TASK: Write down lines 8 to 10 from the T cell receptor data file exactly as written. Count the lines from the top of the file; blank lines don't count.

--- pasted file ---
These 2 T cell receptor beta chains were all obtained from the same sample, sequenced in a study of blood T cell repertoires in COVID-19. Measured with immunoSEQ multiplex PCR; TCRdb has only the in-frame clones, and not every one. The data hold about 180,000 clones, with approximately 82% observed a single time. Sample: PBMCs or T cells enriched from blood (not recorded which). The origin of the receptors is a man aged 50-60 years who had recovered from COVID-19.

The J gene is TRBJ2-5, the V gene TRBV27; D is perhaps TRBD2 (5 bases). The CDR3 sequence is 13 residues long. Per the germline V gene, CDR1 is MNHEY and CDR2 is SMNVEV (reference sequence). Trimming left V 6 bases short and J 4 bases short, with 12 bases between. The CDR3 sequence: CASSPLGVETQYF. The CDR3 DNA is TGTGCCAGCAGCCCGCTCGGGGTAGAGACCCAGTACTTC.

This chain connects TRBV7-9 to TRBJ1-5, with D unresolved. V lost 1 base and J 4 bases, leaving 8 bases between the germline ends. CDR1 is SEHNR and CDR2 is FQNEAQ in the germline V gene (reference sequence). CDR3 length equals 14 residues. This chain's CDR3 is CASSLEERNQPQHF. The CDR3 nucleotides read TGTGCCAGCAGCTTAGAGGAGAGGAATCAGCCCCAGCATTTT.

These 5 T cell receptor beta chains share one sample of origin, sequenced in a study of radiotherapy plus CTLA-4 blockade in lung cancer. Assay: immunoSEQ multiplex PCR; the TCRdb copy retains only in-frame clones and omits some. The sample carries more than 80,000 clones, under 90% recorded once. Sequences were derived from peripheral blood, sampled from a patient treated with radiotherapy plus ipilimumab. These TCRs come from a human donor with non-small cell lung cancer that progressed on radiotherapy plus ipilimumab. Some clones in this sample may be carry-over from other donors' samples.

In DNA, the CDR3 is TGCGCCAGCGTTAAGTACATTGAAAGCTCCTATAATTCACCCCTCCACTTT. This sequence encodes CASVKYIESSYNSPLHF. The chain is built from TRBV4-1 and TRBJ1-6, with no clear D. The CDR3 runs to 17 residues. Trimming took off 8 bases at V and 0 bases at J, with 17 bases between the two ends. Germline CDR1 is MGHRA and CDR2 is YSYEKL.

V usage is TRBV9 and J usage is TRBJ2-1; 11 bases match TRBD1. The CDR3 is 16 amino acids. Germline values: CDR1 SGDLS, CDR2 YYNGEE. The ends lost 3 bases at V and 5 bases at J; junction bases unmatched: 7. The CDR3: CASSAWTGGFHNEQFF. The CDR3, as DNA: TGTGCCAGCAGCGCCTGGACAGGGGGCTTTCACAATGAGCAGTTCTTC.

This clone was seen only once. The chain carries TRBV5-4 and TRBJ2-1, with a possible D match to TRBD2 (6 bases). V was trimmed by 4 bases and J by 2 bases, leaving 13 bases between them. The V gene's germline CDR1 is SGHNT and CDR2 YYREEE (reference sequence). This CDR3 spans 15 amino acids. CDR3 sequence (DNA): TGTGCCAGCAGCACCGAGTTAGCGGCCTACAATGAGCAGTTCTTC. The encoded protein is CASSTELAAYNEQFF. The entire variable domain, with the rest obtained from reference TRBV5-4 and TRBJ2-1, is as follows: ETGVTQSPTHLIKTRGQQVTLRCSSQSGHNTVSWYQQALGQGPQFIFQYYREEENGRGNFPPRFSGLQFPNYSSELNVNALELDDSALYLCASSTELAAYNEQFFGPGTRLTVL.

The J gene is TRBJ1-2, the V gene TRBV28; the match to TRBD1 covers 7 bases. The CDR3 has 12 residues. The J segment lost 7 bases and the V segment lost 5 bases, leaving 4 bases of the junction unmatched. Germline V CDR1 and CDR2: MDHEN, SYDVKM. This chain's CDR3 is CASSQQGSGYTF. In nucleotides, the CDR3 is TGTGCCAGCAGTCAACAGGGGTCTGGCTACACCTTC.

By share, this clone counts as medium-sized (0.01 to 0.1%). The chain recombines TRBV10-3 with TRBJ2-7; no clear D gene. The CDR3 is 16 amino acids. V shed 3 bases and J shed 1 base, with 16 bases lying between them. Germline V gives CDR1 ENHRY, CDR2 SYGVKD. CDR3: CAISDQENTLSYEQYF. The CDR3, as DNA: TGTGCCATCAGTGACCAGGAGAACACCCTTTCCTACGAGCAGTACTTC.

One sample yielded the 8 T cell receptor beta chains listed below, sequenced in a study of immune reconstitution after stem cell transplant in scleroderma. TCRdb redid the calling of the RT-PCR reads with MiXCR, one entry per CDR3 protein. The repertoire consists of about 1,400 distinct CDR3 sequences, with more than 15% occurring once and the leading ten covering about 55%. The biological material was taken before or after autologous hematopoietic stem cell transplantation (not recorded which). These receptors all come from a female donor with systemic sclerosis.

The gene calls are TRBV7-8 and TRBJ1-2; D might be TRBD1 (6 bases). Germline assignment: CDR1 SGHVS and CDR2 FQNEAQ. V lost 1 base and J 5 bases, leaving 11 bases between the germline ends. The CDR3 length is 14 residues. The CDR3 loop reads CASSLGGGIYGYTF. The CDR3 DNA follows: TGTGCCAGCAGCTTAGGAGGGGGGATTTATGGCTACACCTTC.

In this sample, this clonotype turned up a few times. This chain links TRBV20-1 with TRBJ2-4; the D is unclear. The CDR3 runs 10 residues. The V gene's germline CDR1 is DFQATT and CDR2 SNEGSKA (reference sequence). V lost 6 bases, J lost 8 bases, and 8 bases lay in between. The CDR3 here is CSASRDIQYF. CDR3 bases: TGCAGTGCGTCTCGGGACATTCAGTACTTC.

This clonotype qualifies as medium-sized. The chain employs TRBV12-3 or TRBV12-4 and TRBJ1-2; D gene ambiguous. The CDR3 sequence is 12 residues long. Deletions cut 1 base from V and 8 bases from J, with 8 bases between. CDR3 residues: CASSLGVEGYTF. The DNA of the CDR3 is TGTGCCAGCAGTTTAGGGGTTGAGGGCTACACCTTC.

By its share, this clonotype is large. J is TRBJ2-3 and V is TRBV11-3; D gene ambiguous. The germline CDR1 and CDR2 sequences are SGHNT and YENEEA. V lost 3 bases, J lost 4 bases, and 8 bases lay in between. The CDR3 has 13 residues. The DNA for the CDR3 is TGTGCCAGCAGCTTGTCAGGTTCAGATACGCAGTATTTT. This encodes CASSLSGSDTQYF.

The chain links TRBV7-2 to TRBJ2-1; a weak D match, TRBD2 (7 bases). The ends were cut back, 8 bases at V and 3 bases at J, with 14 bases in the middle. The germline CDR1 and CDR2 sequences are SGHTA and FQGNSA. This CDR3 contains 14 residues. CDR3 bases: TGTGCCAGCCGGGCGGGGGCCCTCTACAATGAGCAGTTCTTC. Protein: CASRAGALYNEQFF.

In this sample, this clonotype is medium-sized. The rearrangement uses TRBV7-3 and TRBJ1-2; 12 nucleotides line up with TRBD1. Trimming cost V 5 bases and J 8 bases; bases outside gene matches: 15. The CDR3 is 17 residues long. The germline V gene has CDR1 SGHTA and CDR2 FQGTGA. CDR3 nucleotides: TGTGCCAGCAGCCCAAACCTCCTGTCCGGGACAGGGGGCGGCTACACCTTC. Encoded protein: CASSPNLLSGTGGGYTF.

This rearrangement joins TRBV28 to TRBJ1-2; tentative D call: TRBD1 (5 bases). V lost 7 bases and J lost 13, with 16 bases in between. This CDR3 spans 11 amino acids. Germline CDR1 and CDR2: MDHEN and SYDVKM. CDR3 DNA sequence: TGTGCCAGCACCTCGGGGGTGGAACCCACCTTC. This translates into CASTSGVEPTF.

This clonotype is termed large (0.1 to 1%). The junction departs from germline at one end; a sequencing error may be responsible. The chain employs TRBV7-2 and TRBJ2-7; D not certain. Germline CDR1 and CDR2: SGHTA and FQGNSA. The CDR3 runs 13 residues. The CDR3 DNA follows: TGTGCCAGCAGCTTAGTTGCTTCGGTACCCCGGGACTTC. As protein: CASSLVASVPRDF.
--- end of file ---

The J gene is TRBJ1-2, the V gene TRBV28; the match to TRBD1 covers 7 bases. The CDR3 has 12 residues. The J segment lost 7 bases and the V segment lost 5 bases, leaving 4 bases of the junction unmatched. Germline V CDR1 and CDR2: MDHEN, SYDVKM. This chain's CDR3 is CASSQQGSGYTF. In nucleotides, the CDR3 is TGTGCCAGCAGTCAACAGGGGTCTGGCTACACCTTC.

By share, this clone counts as medium-sized (0.01 to 0.1%). The chain recombines TRBV10-3 with TRBJ2-7; no clear D gene. The CDR3 is 16 amino acids. V shed 3 bases and J shed 1 base, with 16 bases lying between them. Germline V gives CDR1 ENHRY, CDR2 SYGVKD. CDR3: CAISDQENTLSYEQYF. The CDR3, as DNA: TGTGCCATCAGTGACCAGGAGAACACCCTTTCCTACGAGCAGTACTTC.

One sample yielded the 8 T cell receptor beta chains listed below, sequenced in a study of immune reconstitution after stem cell transplant in scleroderma. TCRdb redid the calling of the RT-PCR reads with MiXCR, one entry per CDR3 protein. The repertoire consists of about 1,400 distinct CDR3 sequences, with more than 15% occurring once and the leading ten covering about 55%. The biological material was taken before or after autologous hematopoietic stem cell transplantation (not recorded which). These receptors all come from a female donor with systemic sclerosis.